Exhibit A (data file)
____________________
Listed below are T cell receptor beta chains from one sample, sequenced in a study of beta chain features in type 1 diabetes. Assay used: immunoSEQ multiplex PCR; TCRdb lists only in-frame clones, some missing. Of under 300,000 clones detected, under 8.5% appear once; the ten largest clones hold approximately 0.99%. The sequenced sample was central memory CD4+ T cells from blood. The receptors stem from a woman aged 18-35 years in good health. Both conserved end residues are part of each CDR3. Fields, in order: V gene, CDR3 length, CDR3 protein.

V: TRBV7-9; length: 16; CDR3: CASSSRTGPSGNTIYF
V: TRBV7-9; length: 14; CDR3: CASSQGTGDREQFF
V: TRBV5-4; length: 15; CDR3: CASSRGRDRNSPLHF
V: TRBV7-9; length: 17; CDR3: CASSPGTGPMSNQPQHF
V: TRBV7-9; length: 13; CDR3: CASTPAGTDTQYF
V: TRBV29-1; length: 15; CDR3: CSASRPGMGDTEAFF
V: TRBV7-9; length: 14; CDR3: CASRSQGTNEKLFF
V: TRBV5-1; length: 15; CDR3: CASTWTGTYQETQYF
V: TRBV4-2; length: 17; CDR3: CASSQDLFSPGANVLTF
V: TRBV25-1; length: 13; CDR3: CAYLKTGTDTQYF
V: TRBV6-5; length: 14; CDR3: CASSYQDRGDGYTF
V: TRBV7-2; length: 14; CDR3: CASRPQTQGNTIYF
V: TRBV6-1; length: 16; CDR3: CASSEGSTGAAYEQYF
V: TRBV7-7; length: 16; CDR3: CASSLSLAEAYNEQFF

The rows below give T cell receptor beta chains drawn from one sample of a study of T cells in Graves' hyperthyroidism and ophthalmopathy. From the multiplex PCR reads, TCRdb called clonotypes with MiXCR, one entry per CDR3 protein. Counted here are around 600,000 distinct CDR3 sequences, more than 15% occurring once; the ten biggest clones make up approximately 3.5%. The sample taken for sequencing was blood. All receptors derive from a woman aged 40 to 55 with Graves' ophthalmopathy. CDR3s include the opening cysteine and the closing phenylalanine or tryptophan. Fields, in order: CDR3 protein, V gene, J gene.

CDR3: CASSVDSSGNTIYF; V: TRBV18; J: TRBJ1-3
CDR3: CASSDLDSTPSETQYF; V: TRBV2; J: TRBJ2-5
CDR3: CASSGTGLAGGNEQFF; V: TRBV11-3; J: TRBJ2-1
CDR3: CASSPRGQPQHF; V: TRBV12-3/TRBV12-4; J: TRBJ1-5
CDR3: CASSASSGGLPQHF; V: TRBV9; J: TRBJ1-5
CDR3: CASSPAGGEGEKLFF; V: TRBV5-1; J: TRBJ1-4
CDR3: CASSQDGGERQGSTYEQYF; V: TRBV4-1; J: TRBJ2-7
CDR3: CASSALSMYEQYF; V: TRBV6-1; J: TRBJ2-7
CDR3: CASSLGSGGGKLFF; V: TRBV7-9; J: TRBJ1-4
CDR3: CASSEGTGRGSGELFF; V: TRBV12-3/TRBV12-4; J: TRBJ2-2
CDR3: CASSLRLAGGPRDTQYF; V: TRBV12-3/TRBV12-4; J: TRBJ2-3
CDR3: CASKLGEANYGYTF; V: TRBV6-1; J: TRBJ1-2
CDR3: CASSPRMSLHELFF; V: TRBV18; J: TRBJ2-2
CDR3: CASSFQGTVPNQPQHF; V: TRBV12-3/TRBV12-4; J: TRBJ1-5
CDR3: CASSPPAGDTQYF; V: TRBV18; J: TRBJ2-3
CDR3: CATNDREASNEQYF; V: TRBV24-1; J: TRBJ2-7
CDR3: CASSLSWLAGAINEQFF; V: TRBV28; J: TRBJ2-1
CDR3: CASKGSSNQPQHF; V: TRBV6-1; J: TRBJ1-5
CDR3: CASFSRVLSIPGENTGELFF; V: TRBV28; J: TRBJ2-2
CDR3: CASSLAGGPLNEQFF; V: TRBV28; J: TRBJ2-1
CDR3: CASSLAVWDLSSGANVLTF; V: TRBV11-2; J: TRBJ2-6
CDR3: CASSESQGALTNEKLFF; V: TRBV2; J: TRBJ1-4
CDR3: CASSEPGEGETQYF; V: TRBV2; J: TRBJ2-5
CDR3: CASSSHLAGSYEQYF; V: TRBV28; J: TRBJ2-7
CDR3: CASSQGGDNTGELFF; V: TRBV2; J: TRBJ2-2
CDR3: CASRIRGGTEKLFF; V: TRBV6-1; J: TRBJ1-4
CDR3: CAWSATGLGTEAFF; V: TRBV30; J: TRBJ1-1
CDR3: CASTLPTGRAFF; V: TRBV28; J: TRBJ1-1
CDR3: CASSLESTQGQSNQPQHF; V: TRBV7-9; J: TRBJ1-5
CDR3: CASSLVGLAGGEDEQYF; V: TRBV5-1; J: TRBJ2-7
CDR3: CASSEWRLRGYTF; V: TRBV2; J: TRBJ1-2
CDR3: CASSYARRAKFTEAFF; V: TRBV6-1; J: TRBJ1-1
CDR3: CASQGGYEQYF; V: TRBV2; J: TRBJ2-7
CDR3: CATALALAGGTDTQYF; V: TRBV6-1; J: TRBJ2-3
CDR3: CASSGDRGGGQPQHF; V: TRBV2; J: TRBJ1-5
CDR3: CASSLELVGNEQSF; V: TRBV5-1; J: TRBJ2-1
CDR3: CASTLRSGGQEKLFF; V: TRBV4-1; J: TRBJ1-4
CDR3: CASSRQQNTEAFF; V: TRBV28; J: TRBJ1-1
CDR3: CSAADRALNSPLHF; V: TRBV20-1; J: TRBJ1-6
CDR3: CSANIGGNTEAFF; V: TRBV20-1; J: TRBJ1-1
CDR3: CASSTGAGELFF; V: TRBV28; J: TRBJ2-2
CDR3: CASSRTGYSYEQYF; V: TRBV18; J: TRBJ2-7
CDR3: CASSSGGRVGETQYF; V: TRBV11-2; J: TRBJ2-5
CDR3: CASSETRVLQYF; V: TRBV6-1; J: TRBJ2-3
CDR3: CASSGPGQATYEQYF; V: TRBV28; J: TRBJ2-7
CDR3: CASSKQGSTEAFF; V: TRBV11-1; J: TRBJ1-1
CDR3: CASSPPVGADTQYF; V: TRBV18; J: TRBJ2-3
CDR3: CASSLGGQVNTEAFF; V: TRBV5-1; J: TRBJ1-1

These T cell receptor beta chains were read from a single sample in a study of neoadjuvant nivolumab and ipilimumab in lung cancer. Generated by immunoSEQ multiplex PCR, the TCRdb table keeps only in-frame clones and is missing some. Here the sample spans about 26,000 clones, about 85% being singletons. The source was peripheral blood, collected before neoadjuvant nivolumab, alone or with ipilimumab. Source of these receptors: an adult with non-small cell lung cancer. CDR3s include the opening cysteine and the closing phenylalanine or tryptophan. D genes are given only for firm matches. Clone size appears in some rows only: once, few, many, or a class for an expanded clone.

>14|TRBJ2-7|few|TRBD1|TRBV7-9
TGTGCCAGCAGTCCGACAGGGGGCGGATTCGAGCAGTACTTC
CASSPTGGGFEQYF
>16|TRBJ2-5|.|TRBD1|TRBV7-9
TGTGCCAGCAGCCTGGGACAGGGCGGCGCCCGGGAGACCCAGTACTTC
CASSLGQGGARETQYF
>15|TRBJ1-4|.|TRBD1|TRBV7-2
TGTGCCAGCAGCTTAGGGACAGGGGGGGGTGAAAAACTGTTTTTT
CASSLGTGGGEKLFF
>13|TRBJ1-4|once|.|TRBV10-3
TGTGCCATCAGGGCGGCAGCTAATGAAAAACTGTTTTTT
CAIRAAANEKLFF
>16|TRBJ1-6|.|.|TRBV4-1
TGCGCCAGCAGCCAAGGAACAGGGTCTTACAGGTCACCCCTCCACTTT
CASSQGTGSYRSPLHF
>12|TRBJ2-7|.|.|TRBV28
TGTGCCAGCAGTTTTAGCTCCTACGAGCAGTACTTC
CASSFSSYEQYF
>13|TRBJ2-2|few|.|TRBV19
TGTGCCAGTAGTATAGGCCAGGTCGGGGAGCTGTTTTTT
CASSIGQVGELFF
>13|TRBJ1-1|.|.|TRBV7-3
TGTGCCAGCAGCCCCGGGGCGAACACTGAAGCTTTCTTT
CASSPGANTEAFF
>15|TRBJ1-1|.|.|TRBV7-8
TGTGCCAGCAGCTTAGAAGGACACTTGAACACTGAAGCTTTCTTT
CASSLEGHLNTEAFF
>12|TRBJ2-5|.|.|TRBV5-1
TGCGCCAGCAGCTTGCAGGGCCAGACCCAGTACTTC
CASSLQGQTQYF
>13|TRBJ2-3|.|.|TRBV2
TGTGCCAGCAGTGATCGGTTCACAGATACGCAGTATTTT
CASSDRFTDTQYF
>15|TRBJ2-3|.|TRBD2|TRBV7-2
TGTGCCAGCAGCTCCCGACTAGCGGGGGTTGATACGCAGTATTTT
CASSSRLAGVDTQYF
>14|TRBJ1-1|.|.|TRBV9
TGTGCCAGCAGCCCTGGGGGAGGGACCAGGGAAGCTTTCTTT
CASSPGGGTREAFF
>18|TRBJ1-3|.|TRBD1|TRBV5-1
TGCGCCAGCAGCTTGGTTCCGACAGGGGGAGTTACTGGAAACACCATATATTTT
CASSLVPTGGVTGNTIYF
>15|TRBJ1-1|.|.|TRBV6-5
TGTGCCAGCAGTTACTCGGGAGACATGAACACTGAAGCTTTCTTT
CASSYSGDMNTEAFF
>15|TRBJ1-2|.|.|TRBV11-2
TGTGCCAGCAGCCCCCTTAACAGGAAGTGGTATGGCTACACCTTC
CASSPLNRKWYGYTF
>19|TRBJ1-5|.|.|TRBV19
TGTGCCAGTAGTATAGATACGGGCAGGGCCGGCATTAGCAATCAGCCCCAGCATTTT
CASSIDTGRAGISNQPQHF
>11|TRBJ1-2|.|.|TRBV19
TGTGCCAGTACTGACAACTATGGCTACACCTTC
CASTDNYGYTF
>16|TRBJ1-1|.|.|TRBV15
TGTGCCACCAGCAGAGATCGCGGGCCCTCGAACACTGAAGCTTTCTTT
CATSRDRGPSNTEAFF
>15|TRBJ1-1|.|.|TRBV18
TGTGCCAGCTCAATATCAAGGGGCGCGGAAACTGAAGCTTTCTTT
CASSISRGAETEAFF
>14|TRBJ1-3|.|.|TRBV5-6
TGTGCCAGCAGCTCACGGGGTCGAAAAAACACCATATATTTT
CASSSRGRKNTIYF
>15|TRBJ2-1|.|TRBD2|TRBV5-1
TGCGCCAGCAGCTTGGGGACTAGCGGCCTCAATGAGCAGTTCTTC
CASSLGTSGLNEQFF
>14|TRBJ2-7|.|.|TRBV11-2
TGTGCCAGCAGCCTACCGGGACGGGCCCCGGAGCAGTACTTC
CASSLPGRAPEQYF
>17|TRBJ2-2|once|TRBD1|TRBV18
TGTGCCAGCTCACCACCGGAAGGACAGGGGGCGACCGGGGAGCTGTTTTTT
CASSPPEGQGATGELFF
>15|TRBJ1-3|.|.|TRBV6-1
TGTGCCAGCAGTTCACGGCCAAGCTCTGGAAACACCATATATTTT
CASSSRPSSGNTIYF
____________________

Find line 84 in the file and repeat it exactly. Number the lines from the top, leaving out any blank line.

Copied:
>13|TRBJ2-2|few|.|TRBV19